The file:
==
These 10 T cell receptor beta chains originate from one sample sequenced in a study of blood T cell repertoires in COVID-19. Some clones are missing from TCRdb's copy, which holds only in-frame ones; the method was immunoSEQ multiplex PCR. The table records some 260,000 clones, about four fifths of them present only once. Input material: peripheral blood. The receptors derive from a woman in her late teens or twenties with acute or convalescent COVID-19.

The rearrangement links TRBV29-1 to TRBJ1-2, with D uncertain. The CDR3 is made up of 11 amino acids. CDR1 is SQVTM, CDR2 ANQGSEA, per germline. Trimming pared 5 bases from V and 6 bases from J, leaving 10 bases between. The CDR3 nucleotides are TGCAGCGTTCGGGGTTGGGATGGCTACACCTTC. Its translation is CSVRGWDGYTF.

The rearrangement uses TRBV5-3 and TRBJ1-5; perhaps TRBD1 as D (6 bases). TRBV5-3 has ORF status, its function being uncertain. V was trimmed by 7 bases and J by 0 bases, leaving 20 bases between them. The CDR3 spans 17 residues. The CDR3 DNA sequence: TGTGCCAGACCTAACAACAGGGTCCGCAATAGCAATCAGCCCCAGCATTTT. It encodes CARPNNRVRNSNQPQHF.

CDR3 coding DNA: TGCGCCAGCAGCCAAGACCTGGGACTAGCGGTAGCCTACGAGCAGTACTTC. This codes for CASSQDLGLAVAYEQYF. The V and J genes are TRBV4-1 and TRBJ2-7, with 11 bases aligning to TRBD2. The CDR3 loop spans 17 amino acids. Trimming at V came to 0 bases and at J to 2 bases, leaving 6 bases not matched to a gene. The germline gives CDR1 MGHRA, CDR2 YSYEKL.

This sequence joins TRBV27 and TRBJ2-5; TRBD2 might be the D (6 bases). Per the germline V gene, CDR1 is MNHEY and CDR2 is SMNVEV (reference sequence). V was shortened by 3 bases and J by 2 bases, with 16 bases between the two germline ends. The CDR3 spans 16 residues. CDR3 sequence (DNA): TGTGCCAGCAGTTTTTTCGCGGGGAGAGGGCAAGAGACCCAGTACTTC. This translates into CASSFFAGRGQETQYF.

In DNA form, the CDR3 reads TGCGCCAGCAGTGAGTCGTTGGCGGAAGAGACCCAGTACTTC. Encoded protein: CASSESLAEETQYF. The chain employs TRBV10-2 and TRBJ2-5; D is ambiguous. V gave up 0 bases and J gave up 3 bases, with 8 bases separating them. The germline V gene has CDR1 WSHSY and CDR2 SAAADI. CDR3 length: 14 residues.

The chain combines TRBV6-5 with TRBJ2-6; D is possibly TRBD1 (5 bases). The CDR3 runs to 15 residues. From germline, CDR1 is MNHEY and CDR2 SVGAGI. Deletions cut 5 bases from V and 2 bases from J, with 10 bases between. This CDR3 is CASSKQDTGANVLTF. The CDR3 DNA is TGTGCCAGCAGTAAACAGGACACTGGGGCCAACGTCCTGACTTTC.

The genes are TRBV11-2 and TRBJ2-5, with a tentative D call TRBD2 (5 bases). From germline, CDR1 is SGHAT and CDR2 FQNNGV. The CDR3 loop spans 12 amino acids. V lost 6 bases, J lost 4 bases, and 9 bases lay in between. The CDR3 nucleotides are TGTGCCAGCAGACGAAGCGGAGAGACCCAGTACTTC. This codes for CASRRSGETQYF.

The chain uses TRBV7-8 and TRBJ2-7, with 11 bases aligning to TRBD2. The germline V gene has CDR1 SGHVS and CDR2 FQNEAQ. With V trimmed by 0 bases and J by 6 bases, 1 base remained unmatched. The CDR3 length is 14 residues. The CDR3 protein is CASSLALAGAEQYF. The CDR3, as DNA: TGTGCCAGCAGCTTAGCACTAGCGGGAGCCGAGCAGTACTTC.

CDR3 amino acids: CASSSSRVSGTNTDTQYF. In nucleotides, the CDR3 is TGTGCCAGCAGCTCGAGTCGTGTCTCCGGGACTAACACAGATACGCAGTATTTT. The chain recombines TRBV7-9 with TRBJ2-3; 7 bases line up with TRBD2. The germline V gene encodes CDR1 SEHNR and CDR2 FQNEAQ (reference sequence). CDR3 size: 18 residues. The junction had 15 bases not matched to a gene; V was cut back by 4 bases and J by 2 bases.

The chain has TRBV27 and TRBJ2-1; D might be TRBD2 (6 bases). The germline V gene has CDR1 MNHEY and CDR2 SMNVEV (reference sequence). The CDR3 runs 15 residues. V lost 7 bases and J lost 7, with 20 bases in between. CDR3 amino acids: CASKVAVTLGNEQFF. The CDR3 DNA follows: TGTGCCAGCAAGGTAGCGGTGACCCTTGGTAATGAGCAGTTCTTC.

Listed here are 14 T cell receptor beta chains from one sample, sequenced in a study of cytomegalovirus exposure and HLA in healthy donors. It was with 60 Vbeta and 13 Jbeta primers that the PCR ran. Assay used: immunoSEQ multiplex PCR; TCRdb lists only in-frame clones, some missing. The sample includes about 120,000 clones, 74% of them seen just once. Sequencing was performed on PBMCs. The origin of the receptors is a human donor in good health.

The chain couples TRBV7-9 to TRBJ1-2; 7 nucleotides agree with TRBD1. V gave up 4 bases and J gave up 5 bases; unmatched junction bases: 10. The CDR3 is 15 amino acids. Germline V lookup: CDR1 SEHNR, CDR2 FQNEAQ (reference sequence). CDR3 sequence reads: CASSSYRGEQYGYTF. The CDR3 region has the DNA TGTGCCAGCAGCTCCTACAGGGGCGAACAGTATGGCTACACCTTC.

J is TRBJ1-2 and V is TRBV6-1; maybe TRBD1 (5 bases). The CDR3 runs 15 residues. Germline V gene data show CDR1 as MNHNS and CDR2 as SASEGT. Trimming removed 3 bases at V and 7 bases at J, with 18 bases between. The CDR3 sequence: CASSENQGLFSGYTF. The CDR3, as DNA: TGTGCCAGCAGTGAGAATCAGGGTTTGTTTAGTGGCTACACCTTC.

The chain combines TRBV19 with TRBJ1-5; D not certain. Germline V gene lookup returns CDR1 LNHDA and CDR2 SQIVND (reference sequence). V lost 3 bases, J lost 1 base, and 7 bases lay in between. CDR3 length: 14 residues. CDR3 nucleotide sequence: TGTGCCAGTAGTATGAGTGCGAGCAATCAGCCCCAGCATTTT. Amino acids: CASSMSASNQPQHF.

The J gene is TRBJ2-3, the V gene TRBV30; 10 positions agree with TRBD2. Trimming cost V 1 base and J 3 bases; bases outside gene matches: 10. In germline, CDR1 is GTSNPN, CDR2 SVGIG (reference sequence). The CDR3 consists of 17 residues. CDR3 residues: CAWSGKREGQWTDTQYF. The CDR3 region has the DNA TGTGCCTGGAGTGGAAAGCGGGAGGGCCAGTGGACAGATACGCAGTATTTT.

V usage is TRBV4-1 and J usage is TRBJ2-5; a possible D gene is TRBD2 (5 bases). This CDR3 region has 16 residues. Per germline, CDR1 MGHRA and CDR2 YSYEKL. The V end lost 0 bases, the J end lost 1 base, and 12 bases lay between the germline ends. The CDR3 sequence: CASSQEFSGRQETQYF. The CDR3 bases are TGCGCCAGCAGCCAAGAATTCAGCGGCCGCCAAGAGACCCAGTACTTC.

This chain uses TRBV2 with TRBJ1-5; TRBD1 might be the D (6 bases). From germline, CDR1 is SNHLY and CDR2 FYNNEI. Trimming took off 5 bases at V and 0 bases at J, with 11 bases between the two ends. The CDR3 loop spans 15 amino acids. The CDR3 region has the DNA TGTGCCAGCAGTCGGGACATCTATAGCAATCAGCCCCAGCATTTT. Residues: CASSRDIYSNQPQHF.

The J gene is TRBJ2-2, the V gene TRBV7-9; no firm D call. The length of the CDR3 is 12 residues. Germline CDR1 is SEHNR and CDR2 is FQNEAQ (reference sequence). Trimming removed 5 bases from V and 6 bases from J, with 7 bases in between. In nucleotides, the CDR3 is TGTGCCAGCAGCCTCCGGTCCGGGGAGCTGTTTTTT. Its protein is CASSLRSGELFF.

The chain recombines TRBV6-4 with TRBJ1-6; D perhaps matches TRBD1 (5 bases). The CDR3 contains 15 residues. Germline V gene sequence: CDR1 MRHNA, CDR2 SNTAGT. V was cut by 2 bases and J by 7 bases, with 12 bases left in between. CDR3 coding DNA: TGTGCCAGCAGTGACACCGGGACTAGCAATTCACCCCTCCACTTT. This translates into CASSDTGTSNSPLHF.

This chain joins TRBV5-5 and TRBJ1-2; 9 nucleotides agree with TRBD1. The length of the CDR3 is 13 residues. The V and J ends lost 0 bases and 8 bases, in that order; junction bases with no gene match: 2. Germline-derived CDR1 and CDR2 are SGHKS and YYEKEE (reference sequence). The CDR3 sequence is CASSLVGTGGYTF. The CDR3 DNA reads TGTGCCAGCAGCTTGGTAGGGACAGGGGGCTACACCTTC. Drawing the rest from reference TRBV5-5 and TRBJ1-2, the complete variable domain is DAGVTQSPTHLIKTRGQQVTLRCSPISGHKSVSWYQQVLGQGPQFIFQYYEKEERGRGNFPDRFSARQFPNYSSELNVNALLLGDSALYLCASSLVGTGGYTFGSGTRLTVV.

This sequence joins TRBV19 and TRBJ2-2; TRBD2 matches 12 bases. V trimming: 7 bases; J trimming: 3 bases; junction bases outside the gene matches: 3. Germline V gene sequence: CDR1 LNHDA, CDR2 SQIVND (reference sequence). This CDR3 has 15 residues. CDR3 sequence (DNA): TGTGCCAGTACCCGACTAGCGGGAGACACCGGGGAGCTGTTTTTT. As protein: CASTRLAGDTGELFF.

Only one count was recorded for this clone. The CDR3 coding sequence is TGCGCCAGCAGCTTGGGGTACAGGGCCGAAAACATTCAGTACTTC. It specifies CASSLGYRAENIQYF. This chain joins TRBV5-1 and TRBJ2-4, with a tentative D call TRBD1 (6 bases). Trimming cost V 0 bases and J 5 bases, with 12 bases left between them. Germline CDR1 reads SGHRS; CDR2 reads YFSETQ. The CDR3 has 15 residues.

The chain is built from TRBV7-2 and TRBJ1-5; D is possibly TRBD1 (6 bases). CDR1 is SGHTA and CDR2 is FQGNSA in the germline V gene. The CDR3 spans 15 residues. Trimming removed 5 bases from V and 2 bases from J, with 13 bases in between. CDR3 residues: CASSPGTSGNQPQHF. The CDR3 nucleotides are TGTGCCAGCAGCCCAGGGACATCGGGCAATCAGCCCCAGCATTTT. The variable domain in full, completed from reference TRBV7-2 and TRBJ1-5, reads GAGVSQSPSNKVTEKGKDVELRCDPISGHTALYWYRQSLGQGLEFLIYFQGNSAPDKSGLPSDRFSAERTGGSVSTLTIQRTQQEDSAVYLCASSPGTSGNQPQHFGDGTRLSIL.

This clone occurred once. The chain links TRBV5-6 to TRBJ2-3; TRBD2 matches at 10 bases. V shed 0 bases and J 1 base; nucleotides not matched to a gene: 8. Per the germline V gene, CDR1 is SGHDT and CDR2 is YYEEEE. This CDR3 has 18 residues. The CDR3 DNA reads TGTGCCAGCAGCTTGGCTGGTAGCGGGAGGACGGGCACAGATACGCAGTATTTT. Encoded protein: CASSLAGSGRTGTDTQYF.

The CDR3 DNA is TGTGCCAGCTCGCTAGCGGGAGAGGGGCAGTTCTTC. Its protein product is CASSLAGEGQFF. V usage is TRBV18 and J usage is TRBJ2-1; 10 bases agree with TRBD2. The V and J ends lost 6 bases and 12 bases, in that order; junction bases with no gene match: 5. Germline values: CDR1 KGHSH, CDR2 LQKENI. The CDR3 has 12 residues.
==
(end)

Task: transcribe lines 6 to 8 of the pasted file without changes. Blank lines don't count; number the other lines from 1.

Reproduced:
In DNA form, the CDR3 reads TGCGCCAGCAGTGAGTCGTTGGCGGAAGAGACCCAGTACTTC. Encoded protein: CASSESLAEETQYF. The chain employs TRBV10-2 and TRBJ2-5; D is ambiguous. V gave up 0 bases and J gave up 3 bases, with 8 bases separating them. The germline V gene has CDR1 WSHSY and CDR2 SAAADI. CDR3 length: 14 residues.

The chain combines TRBV6-5 with TRBJ2-6; D is possibly TRBD1 (5 bases). The CDR3 runs to 15 residues. From germline, CDR1 is MNHEY and CDR2 SVGAGI. Deletions cut 5 bases from V and 2 bases from J, with 10 bases between. This CDR3 is CASSKQDTGANVLTF. The CDR3 DNA is TGTGCCAGCAGTAAACAGGACACTGGGGCCAACGTCCTGACTTTC.

The genes are TRBV11-2 and TRBJ2-5, with a tentative D call TRBD2 (5 bases). From germline, CDR1 is SGHAT and CDR2 FQNNGV. The CDR3 loop spans 12 amino acids. V lost 6 bases, J lost 4 bases, and 9 bases lay in between. The CDR3 nucleotides are TGTGCCAGCAGACGAAGCGGAGAGACCCAGTACTTC. This codes for CASRRSGETQYF.